Finance

Debt Restructuring

Debt Restructuring

Whenever a company faces business and profitability disturbances, it can be a challenge to attain the desired capital structure. In such situations, there may be a need for refinancing or rescheduling, since passive shareholders may become activists and conventional capital market opportunities may be restricted.

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What is Debt Restructuring?

Debt restructuring is a process by which companies or sovereign entities avoid the risk of defaulting on their existing debt or lower availability of interest rates. It is a mechanism in which a corporation or organization refinances its current loan obligations in order to achieve greater short-term stability to ensure that the total management of its debt more manageable. It requires modifying the provisions of current debt and so this mechanism is considered where the financial crisis makes it difficult to meet the current lending requirements. This restructuring objective is to negotiate on further payment schedules and requirements, in order to prevent insolvency.

How does it work?

Companies tend to restructure their debt when they’re reaching bankruptcy. They can prioritize their loans to see which are superior compared to the others so that those loans can be paid first. Creditors can also sometimes alter the debt to avoid default or bankruptcy as they know that they will receive a lower amount if the company goes bankrupt or liquidates. Generally, in the debt restructuring process, companies reduce their interest rates on the loans and extend the dates on which their liabilities are to be paid. Often, the creditors will waive a percentage of the company’s debt. But it will be in return for the company’s shares. This may also include a bond haircut where a company may agree on the write-off of a proportion of interest or capital. Consequently, this form of agreement is better than declaring bankruptcy and undertaking tedious proceedings for the troubled business.

Reasons for debt restructuring:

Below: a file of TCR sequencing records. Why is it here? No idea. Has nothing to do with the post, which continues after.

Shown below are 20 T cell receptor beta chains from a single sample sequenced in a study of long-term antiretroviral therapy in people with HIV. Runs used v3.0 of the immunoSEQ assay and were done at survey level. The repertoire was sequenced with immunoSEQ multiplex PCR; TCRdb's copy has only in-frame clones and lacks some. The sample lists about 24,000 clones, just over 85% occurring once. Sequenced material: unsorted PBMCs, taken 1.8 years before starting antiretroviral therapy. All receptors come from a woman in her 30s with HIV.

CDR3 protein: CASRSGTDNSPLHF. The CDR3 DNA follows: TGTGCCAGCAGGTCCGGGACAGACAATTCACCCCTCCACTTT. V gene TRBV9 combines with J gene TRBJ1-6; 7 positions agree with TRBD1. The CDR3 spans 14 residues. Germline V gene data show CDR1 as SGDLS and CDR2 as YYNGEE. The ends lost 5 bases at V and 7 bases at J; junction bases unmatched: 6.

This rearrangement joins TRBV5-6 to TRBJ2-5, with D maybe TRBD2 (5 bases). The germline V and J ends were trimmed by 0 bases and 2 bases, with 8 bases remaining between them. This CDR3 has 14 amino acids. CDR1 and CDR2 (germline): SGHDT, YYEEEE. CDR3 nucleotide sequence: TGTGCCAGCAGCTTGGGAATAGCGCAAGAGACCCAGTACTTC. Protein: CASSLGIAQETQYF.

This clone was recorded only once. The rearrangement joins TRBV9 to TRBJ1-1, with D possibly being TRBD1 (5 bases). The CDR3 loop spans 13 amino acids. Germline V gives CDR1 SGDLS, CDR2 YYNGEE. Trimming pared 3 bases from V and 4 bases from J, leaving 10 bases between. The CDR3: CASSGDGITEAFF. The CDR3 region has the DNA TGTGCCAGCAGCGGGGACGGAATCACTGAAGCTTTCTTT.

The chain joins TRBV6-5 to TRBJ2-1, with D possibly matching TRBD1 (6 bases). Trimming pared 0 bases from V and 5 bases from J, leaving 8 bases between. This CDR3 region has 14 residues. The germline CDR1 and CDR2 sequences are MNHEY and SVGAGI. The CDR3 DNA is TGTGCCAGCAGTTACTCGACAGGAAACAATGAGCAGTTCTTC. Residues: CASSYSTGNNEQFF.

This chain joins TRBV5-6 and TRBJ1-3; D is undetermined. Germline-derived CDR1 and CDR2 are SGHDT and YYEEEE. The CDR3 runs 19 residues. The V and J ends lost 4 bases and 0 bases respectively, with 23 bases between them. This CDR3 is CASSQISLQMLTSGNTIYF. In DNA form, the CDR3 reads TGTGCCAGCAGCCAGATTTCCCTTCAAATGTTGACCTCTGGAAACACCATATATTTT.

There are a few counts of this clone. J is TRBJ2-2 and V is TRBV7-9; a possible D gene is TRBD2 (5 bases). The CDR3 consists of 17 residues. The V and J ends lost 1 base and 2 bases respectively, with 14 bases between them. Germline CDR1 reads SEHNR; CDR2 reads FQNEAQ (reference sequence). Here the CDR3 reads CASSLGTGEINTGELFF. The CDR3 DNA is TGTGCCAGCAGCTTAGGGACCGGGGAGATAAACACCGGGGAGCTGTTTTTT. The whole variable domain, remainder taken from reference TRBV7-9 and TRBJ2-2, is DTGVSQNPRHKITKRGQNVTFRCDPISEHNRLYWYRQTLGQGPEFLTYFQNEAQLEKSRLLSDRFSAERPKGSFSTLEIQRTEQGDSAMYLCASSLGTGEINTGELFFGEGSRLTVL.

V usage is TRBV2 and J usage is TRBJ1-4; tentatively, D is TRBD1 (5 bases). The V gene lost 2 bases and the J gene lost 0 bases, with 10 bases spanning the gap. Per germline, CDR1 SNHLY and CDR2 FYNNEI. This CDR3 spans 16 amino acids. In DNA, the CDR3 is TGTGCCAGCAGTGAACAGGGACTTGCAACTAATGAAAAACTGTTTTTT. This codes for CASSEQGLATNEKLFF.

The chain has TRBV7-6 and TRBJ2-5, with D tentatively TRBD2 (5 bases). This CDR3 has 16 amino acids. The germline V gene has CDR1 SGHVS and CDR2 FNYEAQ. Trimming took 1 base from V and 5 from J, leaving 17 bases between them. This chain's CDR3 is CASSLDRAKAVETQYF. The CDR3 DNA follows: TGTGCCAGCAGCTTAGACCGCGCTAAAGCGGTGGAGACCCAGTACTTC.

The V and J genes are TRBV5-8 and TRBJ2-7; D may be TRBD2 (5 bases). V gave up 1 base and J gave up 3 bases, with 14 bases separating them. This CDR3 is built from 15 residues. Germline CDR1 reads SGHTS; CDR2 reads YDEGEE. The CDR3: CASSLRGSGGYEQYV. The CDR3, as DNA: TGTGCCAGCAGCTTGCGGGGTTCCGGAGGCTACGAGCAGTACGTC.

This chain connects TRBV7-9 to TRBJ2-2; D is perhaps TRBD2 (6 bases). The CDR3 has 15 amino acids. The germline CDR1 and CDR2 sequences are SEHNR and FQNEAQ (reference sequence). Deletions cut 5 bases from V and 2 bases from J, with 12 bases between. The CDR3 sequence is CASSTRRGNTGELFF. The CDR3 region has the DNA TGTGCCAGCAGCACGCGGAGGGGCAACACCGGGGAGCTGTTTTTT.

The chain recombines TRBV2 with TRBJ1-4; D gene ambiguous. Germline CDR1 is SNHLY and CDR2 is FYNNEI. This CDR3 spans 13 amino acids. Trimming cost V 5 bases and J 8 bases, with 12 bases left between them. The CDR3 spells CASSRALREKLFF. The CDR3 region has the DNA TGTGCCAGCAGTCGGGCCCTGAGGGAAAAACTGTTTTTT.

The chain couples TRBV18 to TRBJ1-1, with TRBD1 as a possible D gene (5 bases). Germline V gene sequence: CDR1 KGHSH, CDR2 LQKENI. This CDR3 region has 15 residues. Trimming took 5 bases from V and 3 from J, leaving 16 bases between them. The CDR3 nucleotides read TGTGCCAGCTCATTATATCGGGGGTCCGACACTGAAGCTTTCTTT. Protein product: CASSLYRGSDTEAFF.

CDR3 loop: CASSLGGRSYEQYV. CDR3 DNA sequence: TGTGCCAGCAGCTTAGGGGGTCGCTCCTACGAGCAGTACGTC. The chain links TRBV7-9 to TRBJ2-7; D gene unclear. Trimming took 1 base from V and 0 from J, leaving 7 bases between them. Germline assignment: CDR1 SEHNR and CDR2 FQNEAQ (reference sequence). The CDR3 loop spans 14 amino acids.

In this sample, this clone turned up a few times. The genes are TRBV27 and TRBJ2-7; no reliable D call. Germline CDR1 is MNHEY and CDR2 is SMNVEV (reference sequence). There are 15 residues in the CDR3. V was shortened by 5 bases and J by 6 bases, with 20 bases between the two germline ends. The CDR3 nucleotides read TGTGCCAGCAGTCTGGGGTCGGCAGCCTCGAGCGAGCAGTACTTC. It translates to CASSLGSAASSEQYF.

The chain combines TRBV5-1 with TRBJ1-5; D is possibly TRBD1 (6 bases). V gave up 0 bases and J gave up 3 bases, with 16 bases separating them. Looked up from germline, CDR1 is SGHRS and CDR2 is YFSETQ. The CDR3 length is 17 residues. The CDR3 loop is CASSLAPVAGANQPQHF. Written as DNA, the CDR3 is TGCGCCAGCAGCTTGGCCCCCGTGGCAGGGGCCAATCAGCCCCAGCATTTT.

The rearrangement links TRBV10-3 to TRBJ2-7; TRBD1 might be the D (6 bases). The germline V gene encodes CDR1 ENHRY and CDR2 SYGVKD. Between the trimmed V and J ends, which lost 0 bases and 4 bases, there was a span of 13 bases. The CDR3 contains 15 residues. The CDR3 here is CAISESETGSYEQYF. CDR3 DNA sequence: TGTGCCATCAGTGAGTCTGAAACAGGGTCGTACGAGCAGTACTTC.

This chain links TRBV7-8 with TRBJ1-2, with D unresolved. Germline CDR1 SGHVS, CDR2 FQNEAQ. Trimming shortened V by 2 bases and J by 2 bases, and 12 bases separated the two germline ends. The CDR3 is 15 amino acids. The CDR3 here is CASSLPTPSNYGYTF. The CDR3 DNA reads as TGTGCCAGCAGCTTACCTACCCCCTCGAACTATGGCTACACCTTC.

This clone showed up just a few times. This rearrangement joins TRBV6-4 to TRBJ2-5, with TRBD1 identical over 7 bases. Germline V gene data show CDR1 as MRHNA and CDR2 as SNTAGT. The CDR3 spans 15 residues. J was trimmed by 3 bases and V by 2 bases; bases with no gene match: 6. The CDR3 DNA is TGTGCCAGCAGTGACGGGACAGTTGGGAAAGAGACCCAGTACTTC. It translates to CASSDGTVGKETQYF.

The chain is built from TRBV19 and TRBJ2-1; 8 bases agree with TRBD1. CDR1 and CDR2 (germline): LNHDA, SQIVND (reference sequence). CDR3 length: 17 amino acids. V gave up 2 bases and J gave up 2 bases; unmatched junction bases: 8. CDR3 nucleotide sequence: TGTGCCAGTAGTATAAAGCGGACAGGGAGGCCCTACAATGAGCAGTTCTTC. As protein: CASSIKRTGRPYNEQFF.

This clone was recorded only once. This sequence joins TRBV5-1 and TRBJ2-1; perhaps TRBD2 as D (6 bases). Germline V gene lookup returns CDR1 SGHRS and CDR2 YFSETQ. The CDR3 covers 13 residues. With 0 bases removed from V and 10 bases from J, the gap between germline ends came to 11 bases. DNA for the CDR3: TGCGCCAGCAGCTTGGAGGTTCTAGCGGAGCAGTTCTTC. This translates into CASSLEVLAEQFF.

The frequent shifts in today’s economy may be challenging for companies; hence debt restructuring will act as a short-term and long-term solution to sustainable business profitability. Debt restructuring is done when a company goes through financial distress that is not easily resolved, so the company either has the option of restructuring its debt or file for bankruptcy. The former is obviously preferable and cost-effective as compared to the latter. The company restructures its debt obligations so it can have the flexibility and manage its debt better in the short term.

Types of debt restructuring:

  • Debt for equity swap: Creditors agree to reduce the amount of outstanding debt in exchange for equity in the company. This generally happens when the company has a large number of assets and liabilities and so forcing the company into bankruptcy is less lucrative to the creditors.
  • Bondholder haircuts: Companies that have outstanding bonds can negotiate with bondholders to write off a part of the outstanding interest or principal payments.
  • Informal debt repayment agreements: The companies can renegotiate directly with the creditors to write off some portion of their debt or ask for lenient repayment terms.

Example:

  • An individual who can’t pay a $300,000 mortgage can renegotiate with his creditors to reduce the mortgage to 50% i.e. $150000 in return for 30 % of the sale proceeds when the mortgager sells the house.
  • A company owes its bondholders $2,000,000. If they negotiate with the bondholders and get a 20% haircut, their debt would be reduced by $400000.

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Bottom Line:

Companies that are on the brink of bankruptcy can restructure their debt by negotiating with creditors and bondholders. From the creditor’s perspective, it is a better option to forgo some debt as forcing the company into bankruptcy would be less profitable. As the company avoids bankruptcy and lenders typically benefit more than they would in a bankruptcy proceeding, debt restructuring can be a win-win scenario for all parties.

 

Author – Abha Shetty

About the author – Abha is a second-year BMS student and FRM level 1 candidate. She is very intrigued by the world of financial markets and hopes to master the art of investing and trading.

 

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